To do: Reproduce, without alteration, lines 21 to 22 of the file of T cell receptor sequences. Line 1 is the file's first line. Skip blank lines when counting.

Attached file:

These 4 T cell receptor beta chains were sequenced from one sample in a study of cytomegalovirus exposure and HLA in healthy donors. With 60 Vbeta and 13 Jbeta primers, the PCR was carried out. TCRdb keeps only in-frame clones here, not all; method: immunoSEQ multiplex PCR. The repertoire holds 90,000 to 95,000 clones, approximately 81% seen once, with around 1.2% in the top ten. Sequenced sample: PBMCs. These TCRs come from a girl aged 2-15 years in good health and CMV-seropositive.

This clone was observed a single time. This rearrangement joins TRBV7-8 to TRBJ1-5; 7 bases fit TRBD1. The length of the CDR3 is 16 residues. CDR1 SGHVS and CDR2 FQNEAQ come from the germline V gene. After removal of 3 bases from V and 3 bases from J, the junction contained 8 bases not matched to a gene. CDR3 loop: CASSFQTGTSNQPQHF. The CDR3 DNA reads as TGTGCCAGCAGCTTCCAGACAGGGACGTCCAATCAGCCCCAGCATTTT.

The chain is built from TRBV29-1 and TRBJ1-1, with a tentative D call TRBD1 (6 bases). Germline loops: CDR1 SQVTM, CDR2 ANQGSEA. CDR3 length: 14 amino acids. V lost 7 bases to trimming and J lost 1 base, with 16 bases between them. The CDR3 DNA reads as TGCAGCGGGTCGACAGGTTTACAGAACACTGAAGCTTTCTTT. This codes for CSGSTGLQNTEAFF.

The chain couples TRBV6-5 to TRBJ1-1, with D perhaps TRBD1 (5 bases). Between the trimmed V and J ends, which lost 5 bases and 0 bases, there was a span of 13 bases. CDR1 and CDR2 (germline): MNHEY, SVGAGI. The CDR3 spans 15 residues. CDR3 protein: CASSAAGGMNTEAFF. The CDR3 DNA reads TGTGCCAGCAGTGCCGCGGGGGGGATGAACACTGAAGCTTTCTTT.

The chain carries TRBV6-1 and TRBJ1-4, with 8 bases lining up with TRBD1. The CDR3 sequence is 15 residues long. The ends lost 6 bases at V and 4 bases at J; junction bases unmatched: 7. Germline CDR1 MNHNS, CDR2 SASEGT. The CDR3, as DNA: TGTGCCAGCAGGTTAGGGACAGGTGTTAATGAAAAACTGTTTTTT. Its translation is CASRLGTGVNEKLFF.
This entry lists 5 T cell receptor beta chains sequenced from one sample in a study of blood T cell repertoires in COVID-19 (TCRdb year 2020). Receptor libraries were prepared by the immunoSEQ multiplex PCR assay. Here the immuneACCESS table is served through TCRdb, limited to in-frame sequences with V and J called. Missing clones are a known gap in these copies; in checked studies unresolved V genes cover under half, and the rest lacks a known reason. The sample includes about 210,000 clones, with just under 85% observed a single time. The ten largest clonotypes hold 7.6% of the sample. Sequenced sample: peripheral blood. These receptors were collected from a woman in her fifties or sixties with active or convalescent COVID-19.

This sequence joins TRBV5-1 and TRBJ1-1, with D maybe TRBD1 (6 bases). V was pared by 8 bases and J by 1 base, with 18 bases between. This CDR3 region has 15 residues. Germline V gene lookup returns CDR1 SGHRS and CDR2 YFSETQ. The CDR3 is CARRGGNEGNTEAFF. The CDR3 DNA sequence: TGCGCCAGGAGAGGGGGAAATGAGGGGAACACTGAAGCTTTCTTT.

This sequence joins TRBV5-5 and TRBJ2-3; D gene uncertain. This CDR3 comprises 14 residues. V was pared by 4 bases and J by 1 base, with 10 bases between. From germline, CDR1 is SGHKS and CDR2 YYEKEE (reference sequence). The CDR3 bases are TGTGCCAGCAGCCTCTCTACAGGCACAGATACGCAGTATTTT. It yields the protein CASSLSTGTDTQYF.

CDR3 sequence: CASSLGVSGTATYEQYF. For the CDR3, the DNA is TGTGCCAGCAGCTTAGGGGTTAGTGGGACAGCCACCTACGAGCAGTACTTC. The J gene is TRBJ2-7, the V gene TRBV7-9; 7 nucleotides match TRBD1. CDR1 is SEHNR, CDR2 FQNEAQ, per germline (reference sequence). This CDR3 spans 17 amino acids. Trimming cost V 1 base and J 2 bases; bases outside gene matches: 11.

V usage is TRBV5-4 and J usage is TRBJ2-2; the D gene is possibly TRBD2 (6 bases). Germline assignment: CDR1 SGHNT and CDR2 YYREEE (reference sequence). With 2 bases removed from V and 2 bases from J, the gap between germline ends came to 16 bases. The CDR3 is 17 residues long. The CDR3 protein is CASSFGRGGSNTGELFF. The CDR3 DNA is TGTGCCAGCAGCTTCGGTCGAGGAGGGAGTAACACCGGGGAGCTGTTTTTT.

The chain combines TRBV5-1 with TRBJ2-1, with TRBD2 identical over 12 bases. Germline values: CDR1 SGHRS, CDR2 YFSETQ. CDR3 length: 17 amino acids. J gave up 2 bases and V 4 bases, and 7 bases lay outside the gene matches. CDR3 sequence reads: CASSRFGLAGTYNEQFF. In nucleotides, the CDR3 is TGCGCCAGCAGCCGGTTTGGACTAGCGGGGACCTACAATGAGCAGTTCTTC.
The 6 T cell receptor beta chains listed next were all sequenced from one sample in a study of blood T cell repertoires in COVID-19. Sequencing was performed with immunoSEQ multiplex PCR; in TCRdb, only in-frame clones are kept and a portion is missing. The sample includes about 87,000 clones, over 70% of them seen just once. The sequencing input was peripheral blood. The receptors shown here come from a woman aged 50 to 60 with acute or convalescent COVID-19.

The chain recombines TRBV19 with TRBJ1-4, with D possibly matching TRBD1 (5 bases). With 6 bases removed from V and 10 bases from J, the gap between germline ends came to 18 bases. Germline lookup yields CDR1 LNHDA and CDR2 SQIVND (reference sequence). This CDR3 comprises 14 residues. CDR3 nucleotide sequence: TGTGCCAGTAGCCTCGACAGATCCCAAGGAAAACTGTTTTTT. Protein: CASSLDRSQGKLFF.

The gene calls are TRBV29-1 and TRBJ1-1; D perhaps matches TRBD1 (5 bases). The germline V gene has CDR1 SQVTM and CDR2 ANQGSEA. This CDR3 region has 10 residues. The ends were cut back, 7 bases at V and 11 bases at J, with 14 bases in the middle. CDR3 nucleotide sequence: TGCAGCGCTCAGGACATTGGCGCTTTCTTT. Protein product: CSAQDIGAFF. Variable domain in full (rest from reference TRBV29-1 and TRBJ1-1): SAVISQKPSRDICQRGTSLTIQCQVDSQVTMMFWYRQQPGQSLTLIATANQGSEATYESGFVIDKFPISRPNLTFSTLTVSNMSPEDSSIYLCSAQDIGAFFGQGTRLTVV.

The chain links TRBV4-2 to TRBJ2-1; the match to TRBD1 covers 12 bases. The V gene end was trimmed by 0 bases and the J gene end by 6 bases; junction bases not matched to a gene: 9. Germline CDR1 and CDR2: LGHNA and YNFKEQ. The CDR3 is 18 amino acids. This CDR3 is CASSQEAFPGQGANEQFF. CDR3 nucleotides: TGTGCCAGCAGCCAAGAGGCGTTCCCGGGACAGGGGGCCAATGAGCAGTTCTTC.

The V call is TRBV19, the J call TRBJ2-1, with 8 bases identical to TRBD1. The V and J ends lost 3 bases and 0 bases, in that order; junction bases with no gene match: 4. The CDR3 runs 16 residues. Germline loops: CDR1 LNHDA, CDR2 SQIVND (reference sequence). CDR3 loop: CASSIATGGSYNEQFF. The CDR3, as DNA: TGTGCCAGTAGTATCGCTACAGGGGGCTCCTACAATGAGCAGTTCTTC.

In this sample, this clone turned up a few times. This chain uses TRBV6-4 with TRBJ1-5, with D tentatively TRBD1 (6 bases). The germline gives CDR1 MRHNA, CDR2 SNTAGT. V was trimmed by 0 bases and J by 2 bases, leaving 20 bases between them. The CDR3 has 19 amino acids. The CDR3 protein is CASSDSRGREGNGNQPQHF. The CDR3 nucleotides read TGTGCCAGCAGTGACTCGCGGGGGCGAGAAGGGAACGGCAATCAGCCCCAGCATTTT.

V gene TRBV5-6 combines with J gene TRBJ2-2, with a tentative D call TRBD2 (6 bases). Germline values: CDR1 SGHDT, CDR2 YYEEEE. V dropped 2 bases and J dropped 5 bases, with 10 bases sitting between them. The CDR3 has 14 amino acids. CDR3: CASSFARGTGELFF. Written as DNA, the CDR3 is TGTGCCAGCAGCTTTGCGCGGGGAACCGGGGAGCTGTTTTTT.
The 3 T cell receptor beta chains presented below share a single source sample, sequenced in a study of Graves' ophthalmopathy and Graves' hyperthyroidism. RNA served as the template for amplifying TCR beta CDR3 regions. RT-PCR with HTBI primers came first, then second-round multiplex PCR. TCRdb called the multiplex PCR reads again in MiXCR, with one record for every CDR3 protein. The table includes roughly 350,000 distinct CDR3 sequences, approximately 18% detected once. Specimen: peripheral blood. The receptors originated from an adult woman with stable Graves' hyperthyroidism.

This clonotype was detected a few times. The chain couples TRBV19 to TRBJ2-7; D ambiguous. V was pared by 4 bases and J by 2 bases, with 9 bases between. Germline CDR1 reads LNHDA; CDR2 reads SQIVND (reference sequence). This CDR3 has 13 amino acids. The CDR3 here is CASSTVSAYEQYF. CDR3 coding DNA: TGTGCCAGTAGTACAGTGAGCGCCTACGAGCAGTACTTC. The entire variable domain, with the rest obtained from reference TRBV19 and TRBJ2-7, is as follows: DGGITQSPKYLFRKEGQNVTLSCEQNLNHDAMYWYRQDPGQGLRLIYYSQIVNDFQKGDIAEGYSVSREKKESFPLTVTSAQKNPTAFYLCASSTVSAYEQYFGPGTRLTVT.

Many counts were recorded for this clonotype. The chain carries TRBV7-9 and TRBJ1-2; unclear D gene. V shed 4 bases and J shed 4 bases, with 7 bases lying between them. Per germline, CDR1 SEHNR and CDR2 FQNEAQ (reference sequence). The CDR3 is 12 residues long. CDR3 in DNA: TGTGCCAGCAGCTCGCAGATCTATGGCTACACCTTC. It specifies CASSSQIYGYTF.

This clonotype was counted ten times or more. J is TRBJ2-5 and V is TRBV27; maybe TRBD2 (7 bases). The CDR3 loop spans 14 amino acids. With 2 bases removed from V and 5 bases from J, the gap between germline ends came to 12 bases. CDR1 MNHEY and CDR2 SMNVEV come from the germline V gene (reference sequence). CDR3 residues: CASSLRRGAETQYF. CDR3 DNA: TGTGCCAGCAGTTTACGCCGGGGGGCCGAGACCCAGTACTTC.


Many counts were recorded for this clonotype. The chain carries TRBV7-9 and TRBJ1-2; unclear D gene. V shed 4 bases and J shed 4 bases, with 7 bases lying between them. Per germline, CDR1 SEHNR and CDR2 FQNEAQ (reference sequence). The CDR3 is 12 residues long. CDR3 in DNA: TGTGCCAGCAGCTCGCAGATCTATGGCTACACCTTC. It specifies CASSSQIYGYTF.

This clonotype was counted ten times or more. J is TRBJ2-5 and V is TRBV27; maybe TRBD2 (7 bases). The CDR3 loop spans 14 amino acids. With 2 bases removed from V and 5 bases from J, the gap between germline ends came to 12 bases. CDR1 MNHEY and CDR2 SMNVEV come from the germline V gene (reference sequence). CDR3 residues: CASSLRRGAETQYF. CDR3 DNA: TGTGCCAGCAGTTTACGCCGGGGGGCCGAGACCCAGTACTTC.